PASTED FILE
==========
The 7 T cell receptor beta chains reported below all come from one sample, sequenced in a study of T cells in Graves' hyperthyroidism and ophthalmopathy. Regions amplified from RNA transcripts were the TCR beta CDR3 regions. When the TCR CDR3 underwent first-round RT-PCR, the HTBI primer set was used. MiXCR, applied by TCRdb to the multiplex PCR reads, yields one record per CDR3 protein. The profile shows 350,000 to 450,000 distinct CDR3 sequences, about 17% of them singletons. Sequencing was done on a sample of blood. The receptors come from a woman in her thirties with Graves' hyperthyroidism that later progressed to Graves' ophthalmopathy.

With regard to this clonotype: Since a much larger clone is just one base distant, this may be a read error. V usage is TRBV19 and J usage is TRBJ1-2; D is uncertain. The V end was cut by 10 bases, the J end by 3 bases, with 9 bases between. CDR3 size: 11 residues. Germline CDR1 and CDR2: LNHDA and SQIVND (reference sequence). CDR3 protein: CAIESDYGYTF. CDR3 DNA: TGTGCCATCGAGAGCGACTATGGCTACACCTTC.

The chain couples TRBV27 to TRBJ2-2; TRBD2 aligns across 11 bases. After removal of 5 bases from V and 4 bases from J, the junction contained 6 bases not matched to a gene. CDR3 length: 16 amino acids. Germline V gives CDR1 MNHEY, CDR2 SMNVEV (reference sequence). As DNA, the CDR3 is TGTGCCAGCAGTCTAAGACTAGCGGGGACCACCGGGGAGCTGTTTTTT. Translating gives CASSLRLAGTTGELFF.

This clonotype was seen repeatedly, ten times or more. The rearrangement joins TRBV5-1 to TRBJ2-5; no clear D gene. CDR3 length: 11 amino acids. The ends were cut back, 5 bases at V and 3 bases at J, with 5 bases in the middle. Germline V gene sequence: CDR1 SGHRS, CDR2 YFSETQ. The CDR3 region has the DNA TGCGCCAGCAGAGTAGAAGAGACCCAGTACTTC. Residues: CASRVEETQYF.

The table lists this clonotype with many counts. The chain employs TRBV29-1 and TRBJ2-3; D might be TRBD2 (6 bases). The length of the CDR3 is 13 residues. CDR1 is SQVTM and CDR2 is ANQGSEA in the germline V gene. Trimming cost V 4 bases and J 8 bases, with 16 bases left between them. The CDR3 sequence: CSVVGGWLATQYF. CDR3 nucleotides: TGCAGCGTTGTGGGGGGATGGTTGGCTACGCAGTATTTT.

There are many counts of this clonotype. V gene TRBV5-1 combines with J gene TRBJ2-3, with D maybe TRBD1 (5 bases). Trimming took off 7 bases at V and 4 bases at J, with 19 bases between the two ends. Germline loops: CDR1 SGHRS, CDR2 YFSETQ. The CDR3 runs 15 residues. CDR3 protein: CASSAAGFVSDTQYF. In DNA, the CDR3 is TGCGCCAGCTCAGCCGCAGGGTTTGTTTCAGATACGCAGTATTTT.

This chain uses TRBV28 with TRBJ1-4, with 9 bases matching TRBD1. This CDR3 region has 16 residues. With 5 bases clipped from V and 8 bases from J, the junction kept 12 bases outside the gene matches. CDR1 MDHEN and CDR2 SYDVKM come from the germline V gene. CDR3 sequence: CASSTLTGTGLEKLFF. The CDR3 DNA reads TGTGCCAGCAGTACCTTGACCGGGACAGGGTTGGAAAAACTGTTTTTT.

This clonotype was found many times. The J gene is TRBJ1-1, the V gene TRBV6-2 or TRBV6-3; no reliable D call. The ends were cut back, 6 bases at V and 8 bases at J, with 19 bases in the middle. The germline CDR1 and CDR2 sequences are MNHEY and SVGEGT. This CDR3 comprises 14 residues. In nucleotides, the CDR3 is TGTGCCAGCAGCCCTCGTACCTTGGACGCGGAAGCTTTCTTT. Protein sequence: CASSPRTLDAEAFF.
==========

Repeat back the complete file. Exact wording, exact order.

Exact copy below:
The 7 T cell receptor beta chains reported below all come from one sample, sequenced in a study of T cells in Graves' hyperthyroidism and ophthalmopathy. Regions amplified from RNA transcripts were the TCR beta CDR3 regions. When the TCR CDR3 underwent first-round RT-PCR, the HTBI primer set was used. MiXCR, applied by TCRdb to the multiplex PCR reads, yields one record per CDR3 protein. The profile shows 350,000 to 450,000 distinct CDR3 sequences, about 17% of them singletons. Sequencing was done on a sample of blood. The receptors come from a woman in her thirties with Graves' hyperthyroidism that later progressed to Graves' ophthalmopathy.

With regard to this clonotype: Since a much larger clone is just one base distant, this may be a read error. V usage is TRBV19 and J usage is TRBJ1-2; D is uncertain. The V end was cut by 10 bases, the J end by 3 bases, with 9 bases between. CDR3 size: 11 residues. Germline CDR1 and CDR2: LNHDA and SQIVND (reference sequence). CDR3 protein: CAIESDYGYTF. CDR3 DNA: TGTGCCATCGAGAGCGACTATGGCTACACCTTC.

The chain couples TRBV27 to TRBJ2-2; TRBD2 aligns across 11 bases. After removal of 5 bases from V and 4 bases from J, the junction contained 6 bases not matched to a gene. CDR3 length: 16 amino acids. Germline V gives CDR1 MNHEY, CDR2 SMNVEV (reference sequence). As DNA, the CDR3 is TGTGCCAGCAGTCTAAGACTAGCGGGGACCACCGGGGAGCTGTTTTTT. Translating gives CASSLRLAGTTGELFF.

This clonotype was seen repeatedly, ten times or more. The rearrangement joins TRBV5-1 to TRBJ2-5; no clear D gene. CDR3 length: 11 amino acids. The ends were cut back, 5 bases at V and 3 bases at J, with 5 bases in the middle. Germline V gene sequence: CDR1 SGHRS, CDR2 YFSETQ. The CDR3 region has the DNA TGCGCCAGCAGAGTAGAAGAGACCCAGTACTTC. Residues: CASRVEETQYF.

The table lists this clonotype with many counts. The chain employs TRBV29-1 and TRBJ2-3; D might be TRBD2 (6 bases). The length of the CDR3 is 13 residues. CDR1 is SQVTM and CDR2 is ANQGSEA in the germline V gene. Trimming cost V 4 bases and J 8 bases, with 16 bases left between them. The CDR3 sequence: CSVVGGWLATQYF. CDR3 nucleotides: TGCAGCGTTGTGGGGGGATGGTTGGCTACGCAGTATTTT.

There are many counts of this clonotype. V gene TRBV5-1 combines with J gene TRBJ2-3, with D maybe TRBD1 (5 bases). Trimming took off 7 bases at V and 4 bases at J, with 19 bases between the two ends. Germline loops: CDR1 SGHRS, CDR2 YFSETQ. The CDR3 runs 15 residues. CDR3 protein: CASSAAGFVSDTQYF. In DNA, the CDR3 is TGCGCCAGCTCAGCCGCAGGGTTTGTTTCAGATACGCAGTATTTT.

This chain uses TRBV28 with TRBJ1-4, with 9 bases matching TRBD1. This CDR3 region has 16 residues. With 5 bases clipped from V and 8 bases from J, the junction kept 12 bases outside the gene matches. CDR1 MDHEN and CDR2 SYDVKM come from the germline V gene. CDR3 sequence: CASSTLTGTGLEKLFF. The CDR3 DNA reads TGTGCCAGCAGTACCTTGACCGGGACAGGGTTGGAAAAACTGTTTTTT.

This clonotype was found many times. The J gene is TRBJ1-1, the V gene TRBV6-2 or TRBV6-3; no reliable D call. The ends were cut back, 6 bases at V and 8 bases at J, with 19 bases in the middle. The germline CDR1 and CDR2 sequences are MNHEY and SVGEGT. This CDR3 comprises 14 residues. In nucleotides, the CDR3 is TGTGCCAGCAGCCCTCGTACCTTGGACGCGGAAGCTTTCTTT. Protein sequence: CASSPRTLDAEAFF.